RUMFORD — Selectmen recognized two brothers Thursday night for their generosity during the aftermath of Tropical Storm Irene last year.
Jim Nicols of Mexico and Billy Nicols of Rumford were named Rumford Citizens of the Year for lending Rumford temporary use of their company's logging bridge to span Bean Brook. They voluntarily installed it after flooding from Tropical Storm Irene destroyed the Swain Road bridge Aug. 28 and 29, 2011.
"While the residents of Rumford owe a great deal of gratitude to the Nicols brothers, it is most certain that it is a debt we will never be able to repay for their most unselfish acts of kindness, during one of Rumford's most difficult times," Selectman Jolene Lovejoy said, while reading her nomination paper for both men.
The Nicols brothers own and operate Nicols Brothers Logging in the Rumford Industrial Park, she said.
"Some people think that it's only during the best of conditions that we see good things happening," Lovejoy said. "I personally think that it is when the worst of conditions present themselves that our true 'heroes' surface."
Irene hammered Rumford on Aug. 28, 2011, washing away major and minor roads, uprooting trees of all sizes, flooding homes and causing major power outages.
Lovejoy said the Swain Road bridge had served as a major connector for residents and visitors.
"Not only were daily commuters inconvenienced, but they also risked the loss of life without timely emergency services," she said.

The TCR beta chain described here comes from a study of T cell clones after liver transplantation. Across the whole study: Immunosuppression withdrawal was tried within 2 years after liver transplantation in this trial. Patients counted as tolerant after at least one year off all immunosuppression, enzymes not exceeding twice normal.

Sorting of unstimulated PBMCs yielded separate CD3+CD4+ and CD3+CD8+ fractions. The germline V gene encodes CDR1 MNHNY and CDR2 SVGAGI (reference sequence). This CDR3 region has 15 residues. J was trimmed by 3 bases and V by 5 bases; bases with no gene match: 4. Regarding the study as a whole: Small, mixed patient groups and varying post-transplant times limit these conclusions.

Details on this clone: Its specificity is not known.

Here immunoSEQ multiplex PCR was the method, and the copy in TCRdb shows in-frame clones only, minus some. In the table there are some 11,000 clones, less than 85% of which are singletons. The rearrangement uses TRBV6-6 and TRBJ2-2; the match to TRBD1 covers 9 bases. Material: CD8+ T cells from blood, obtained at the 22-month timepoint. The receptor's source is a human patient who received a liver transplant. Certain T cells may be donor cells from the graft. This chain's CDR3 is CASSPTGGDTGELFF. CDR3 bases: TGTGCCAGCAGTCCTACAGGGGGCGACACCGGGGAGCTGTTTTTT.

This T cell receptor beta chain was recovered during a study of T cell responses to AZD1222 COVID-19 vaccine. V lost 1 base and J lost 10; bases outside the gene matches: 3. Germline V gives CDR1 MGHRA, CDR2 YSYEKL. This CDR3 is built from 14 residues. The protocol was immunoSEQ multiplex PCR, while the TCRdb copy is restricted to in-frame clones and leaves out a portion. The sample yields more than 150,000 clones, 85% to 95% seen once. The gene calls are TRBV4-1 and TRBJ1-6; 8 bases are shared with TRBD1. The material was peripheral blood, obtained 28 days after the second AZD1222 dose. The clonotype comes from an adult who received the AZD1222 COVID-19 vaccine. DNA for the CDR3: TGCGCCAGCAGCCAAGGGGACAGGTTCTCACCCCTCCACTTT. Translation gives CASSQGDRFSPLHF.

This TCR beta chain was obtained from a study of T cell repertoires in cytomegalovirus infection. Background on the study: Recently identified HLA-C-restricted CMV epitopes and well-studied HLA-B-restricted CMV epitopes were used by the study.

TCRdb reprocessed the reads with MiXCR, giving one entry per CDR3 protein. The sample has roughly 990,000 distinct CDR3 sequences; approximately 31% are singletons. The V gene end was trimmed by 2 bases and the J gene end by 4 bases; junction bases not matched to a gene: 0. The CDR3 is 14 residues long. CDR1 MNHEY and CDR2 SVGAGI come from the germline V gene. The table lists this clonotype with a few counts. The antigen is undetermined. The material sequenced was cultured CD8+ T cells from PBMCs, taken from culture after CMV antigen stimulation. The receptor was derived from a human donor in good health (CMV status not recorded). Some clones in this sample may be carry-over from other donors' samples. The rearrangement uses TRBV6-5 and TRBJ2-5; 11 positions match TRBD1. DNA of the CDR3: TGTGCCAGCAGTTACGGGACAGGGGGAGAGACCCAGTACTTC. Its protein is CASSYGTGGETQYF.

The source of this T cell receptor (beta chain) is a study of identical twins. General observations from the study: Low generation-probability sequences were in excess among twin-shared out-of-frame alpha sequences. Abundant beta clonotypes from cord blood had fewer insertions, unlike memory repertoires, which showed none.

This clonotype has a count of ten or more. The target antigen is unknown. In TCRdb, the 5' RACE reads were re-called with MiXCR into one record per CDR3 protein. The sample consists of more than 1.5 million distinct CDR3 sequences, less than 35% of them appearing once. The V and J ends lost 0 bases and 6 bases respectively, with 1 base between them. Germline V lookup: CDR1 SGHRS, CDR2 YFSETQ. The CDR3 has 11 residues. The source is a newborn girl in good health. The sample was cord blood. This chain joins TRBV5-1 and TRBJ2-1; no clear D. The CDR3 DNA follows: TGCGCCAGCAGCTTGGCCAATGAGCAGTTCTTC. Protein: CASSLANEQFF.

"Things were so bad in Rumford that Gov. (Paul) LePage was helicoptered in to see firsthand the damage that had been done."
Lovejoy said much discussion in town keyed on how to resolve the Swain Road bridge crisis.
"Town officials were looking for the best possible solution to serve the community long-term, but before the town came to their final decision regarding the bridge, two unlikely 'Super Heroes,' one from Mexico and one from Rumford, came forward without any prodding and offered to alleviate the situation," she said.
"They not only offered the use of their own temporary bridge, but also volunteered to help install it."
Lovejoy said people who are close to Jim and Billy Nicols "agree they would never expect any special recognition and are just glad to have been able to help." She said both men have helped on many other projects in and out of Rumford over the years.
"It's something of a Nicols family tradition for these boys," she said.
Lovejoy nominated them for the distinction and other selectmen weighed in.
"I know Jimmy and Billy Nicols pretty well and they're not going to like this," Selectman Brad Adley said. "Super guys, including their whole crew. They all step up. They're phenomenal. No prodding, no phone calls. Great business owners, employers, super, super guys, but Jimmy lives in Mexico, and we can't hold that against him," Adley said.
"He does own property in Rumford," Lovejoy said.
"It certainly is an episode that transcended town lines," Selectman Jeff Sterling said. "This is very appropriate."
Reminiscing, Puiia said he was out driving around and surveying the damage from Irene when a Public Works employee told him, "'Hey, the Nicols brothers want to lend us a bridge!'
"You couldn't ask for two more genuine people, their crews who came in to help install it, it was a work of beauty," he said.
Puiia said the town didn't really get the project going until January to install a new bridge.
"So it would have been four or five months of not being able to access that road for public safety reasons, and certainly if you needed an ambulance on the other side," he said. "It was a 6-mile trip in and a 6-mile trip back...so really, the Nicols brothers did a great service to all of our citizens."
After selectmen voted unanimously to accept Lovejoy's nomination, Puiia said the brothers will be presented the award at a future meeting.